- Outsourcing – We utilize a homeschool hybrid once a week as well as a once-a-month co-op class in teaching the kids. Maybe you think it’s a cheater’s way to homeschool. Maybe it is. The thing is I find outsourcing a great way to help the kids learn from others without giving up my ability to help meet their individual educational needs. Once a week the kids spend 3.5 hours at an arts-based hybrid learning things that I would never have thought to incorporate into our schooling. Kai is working with other students on a student film. Ivy is learning Calligraphy. Each of them is working in a group with friends and enjoying being a part of a classroom experience one day a week. Then once a month the homeschool group we are a part of holds an enrichment day that allows the kids to learn about different subjects each month. One month the kids participated in a Shakespearean drama and had a feast to go along with it. They’ve built volcanoes and met geologists and enjoyed learning about cultures from people who are experts in a way I will never be. Each time they come home filled with information and enthusiasm about a subject they hadn’t previously interacted with and it fuels their desire to pursue knowledge about it for the rest of the month.
- Year-round School – We officially start school every September but the truth is we try our very best to “school” the kids year round. The first year we did school we stopped at the end of summer and when we got back to school-time in the Fall getting the kids motivated to learn again was a nightmare. They enjoyed the summer and didn’t feel like diving back into school. The more I thought about it the more it bugged me that we were basically telling them they got to spend 3 months not learning and that they could stop pursuing the study of the world that we were trying to tell them was so important for the other 9 months of the year. The second year we tried not breaking for summer. We changed the pace of our lessons and did lots of unit studies with the kids. We explored different subjects and cultures and found ways to take unexpected field trips and just kept the learning going. Then by the time Fall rolled around we just jumped right back into “regular” school and no one complained. And we felt like we were reinforcing the idea that learning is a forever thing. Not something to take a break from. It’s been a win-win scenario for us.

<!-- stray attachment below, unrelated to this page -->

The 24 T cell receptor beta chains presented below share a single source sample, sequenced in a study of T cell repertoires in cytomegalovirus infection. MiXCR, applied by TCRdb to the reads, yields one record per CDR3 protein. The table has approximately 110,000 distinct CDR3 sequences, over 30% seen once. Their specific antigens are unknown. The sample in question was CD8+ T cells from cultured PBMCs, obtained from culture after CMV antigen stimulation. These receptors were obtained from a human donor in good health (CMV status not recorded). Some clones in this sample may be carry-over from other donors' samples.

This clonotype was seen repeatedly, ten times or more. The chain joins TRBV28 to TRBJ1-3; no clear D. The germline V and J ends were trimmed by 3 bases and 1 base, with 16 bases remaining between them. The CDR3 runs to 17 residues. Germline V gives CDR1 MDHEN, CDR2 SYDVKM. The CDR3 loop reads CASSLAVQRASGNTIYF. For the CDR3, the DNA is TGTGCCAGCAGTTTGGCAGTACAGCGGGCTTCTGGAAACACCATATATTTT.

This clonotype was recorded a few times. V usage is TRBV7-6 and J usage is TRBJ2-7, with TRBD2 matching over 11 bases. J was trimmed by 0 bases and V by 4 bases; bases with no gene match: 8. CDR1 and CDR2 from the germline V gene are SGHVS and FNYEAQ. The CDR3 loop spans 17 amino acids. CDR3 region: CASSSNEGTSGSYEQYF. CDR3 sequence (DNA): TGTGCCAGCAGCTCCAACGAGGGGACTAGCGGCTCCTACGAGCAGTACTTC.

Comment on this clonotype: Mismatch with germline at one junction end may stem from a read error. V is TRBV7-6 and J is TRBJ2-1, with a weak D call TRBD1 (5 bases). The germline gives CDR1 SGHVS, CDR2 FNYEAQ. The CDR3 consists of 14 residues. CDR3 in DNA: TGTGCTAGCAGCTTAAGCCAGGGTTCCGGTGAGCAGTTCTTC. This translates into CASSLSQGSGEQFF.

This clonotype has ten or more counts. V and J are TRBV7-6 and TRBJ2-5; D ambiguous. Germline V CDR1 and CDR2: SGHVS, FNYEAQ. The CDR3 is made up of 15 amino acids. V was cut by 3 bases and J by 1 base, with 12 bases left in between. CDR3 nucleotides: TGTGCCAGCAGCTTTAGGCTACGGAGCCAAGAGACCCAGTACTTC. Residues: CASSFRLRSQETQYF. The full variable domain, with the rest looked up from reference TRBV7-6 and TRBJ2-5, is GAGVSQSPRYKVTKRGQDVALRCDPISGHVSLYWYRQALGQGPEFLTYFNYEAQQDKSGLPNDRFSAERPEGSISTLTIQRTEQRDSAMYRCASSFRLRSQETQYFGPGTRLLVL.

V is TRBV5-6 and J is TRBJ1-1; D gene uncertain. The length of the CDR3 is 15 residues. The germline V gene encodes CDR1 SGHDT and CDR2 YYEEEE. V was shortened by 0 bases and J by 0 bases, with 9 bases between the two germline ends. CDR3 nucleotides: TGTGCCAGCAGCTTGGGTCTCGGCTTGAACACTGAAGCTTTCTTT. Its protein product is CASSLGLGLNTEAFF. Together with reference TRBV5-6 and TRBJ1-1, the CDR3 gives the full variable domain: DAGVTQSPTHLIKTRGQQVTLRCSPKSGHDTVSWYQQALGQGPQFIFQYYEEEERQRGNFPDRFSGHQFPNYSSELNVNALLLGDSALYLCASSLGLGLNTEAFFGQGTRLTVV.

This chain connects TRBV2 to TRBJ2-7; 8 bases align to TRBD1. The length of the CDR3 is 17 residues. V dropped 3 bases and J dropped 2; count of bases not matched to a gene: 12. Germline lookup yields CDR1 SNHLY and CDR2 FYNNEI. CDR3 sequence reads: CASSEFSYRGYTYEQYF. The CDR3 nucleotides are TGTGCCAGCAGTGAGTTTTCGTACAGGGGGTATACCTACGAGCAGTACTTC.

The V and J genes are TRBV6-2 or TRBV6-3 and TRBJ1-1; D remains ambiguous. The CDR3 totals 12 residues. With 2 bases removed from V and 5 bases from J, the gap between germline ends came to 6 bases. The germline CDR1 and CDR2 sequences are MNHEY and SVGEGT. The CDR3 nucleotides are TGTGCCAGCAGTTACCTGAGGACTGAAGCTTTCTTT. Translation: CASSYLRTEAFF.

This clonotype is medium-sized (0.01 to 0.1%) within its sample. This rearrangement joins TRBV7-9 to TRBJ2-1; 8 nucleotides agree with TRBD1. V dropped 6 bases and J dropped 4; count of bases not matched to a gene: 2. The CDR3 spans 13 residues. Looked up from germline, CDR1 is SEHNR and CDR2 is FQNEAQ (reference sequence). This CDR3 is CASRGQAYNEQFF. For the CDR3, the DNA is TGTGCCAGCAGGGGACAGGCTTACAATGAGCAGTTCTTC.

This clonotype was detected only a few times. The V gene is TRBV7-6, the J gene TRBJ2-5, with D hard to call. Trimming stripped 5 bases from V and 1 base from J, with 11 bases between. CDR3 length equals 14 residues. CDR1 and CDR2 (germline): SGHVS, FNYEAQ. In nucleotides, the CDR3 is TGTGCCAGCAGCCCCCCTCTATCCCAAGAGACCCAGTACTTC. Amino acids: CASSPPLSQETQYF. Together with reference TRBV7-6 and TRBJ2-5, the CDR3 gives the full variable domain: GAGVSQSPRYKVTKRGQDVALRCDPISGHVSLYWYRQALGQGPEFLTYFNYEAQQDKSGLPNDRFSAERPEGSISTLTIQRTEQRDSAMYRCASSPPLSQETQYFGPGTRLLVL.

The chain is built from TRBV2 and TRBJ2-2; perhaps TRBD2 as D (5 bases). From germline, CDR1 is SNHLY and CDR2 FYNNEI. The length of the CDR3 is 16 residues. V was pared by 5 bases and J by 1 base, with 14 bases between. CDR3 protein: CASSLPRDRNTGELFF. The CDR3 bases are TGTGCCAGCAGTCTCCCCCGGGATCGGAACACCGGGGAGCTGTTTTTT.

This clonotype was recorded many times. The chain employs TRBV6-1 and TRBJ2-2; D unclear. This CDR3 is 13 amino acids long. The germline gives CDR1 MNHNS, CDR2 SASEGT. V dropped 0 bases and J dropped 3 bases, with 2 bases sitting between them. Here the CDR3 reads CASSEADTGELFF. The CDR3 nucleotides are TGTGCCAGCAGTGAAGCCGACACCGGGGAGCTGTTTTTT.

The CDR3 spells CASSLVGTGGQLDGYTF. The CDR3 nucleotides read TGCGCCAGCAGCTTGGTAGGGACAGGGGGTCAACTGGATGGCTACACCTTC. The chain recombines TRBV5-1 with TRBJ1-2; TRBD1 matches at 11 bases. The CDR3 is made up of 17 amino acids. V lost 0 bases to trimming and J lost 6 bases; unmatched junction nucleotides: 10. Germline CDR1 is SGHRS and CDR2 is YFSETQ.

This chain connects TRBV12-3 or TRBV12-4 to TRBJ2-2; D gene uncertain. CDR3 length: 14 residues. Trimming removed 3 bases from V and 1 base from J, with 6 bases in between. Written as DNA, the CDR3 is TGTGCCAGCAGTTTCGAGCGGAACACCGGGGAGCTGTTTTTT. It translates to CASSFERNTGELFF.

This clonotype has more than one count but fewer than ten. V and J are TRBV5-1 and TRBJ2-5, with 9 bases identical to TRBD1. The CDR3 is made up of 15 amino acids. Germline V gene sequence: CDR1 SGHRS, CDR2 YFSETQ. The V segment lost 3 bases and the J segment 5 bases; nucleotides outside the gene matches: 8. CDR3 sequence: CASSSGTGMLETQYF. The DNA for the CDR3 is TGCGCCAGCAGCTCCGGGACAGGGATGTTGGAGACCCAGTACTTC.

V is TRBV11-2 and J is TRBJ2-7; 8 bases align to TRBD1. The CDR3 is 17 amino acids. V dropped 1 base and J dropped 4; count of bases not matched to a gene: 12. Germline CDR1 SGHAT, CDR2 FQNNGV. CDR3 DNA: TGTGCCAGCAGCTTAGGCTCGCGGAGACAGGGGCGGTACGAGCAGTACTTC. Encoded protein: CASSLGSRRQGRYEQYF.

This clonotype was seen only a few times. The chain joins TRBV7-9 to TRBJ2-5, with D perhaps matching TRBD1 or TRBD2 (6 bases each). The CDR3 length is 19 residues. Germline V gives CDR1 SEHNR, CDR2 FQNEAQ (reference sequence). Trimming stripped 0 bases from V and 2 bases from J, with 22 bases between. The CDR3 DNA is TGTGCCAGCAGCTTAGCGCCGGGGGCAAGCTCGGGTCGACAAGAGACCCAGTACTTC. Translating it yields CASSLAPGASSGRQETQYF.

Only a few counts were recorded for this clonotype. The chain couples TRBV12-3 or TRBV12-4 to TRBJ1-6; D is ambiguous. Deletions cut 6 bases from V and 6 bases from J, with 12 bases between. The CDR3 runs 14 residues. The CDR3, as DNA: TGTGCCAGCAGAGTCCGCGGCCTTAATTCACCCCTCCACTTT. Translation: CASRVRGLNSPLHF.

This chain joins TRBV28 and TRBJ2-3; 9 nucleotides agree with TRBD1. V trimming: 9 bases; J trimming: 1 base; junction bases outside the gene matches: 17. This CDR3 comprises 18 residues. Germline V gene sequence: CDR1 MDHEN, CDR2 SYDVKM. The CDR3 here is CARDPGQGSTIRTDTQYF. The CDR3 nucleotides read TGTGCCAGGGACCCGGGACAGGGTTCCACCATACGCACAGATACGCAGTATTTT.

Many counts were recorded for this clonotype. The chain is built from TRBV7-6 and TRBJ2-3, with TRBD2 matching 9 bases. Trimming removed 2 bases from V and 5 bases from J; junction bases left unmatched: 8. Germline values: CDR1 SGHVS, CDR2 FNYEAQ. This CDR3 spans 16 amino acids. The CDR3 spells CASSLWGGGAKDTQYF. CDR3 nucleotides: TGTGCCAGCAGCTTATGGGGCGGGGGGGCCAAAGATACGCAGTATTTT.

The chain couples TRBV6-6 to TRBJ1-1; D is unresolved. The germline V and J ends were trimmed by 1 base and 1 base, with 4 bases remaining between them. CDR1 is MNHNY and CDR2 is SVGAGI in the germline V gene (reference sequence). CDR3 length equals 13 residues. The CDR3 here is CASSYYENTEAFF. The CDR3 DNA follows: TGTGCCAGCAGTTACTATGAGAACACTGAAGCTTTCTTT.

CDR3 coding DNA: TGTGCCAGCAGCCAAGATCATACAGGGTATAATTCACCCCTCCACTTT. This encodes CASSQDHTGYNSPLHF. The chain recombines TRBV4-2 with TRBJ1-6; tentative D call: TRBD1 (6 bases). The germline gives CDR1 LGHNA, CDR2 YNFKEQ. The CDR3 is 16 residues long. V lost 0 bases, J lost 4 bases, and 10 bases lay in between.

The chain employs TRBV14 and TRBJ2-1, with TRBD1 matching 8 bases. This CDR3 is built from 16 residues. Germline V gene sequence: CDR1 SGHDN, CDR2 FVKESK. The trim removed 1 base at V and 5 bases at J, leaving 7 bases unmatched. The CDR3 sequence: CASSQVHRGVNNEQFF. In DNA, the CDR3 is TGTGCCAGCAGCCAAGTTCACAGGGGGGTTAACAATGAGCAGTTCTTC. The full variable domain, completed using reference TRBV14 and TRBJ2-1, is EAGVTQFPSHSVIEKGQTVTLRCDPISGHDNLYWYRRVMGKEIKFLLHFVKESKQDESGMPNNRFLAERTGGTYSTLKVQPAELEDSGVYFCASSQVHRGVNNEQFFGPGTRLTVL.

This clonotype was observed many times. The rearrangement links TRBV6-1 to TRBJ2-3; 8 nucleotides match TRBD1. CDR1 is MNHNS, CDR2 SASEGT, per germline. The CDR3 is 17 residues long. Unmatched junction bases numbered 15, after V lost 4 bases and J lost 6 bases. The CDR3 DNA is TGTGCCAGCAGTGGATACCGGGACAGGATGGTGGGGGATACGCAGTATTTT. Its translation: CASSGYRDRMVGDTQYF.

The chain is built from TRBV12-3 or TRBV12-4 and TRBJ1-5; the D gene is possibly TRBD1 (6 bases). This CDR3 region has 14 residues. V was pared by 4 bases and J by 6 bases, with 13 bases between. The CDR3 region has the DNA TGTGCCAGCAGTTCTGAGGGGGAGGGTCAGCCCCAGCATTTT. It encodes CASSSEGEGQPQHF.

So, there you have it. Five homeschooling hacks that are working for us! I would love to hear what works for you and yours when it comes to educating the kids whether it is homeschool, traditional school, unschooling or some combo of different styles. There is so much to be learned and shared with others on this journey and I love storing away great ideas for when we need to change things up!